Finally, the recursive functions for the cost matrices is defined as:

with base cases _{
i
}),1≤_{
j
}), and

The following theorem shows that if we align a pair of sequences in

Theorem 2

There exists a sequence

Proof

We are going to create a pair of sequences _{
k
}and _{
k
}, where _{
i
}and _{
j
}as follows:

1. _{1…i
}and _{1…j
}when a non-indel element of _{
i
}and _{
j
}is aligned. If the backtrack uses _{
i
}and _{
j
}the closest elements in _{
i
}∖_{
j
}∖_{
i
}and _{
j
}, and add a cost that is always greater than or equal to _{
i
},_{
j
})=_{
i
},_{
j
}).

2. _{
k
}=

If _{
k
}=_{
k
}and _{
k
}causes no additional cost in the particular alignment being built between

3. _{
k
}=

4. _{
i
}or _{
j
}does not contain an indel. Otherwise, if this option is selected, then simply assign _{
k
} and _{
k
}with no extra cost for the alignment of

□

The Main Algorithm: Affine-DO

We will now use _{
P
}in Algorithm

1. If we selected two indels in _{
k
}and _{
k
}, don’t change

2. If _{
k
}=_{
k
}≠

3. If _{
k
}≠_{
k
}=

4. If _{
k
}≠_{
k
}≠_{
i
},for some _{
j
},_{
k
},_{
k
})} + {_{
j
},for some _{
i
},_{
k
},_{
k
})} to

5. Once the complete ^{
′
}is created, remove all the elements _{
i
}={

Definition 2

Affine-DO Affine-DO is Algorithm _{
P
}with _{
P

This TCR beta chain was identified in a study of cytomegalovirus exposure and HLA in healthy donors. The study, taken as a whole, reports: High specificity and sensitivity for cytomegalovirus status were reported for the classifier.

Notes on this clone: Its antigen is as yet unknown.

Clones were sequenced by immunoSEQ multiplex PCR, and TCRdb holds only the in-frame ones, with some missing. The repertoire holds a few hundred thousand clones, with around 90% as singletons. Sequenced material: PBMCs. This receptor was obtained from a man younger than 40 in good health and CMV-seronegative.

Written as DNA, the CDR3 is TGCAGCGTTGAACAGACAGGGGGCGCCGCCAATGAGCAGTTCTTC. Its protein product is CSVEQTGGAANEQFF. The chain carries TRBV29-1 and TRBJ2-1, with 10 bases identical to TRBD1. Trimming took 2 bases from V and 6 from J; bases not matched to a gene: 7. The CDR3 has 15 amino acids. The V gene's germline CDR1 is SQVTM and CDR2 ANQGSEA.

}with

It is now possible to use the Affine-DO algorithm to bound heuristically the cost of an instance of the TAP.

Theorem 3

Given a rooted tree ^{
′
}:^{∗}such that ^{
′
}(^{
′
}.

Proof

If there are no indels involved in the tree alignment, then the arguments of Theorem 1 would suffice. Hence, we now concentrate on the cases that involve indels.

To prove those remaining cases, we will use induction on the vertices of the tree. To do so, we will count the

Credits and debits in the simple cases

**Credits and debits in the simple cases.**

For the inductive step, consider the leaves of the tree. By definition, for all

Consider now the interior vertex

Consider now the more difficult case when the blocks do not have exact limits. Assume without loss of generality that

Credits and debits in the complex cases

**Credits and debits in the complex cases.** In the upper part, overlapping blocks of type B in

The total credit granted by Equation 2 is _{1},_{2},…,_{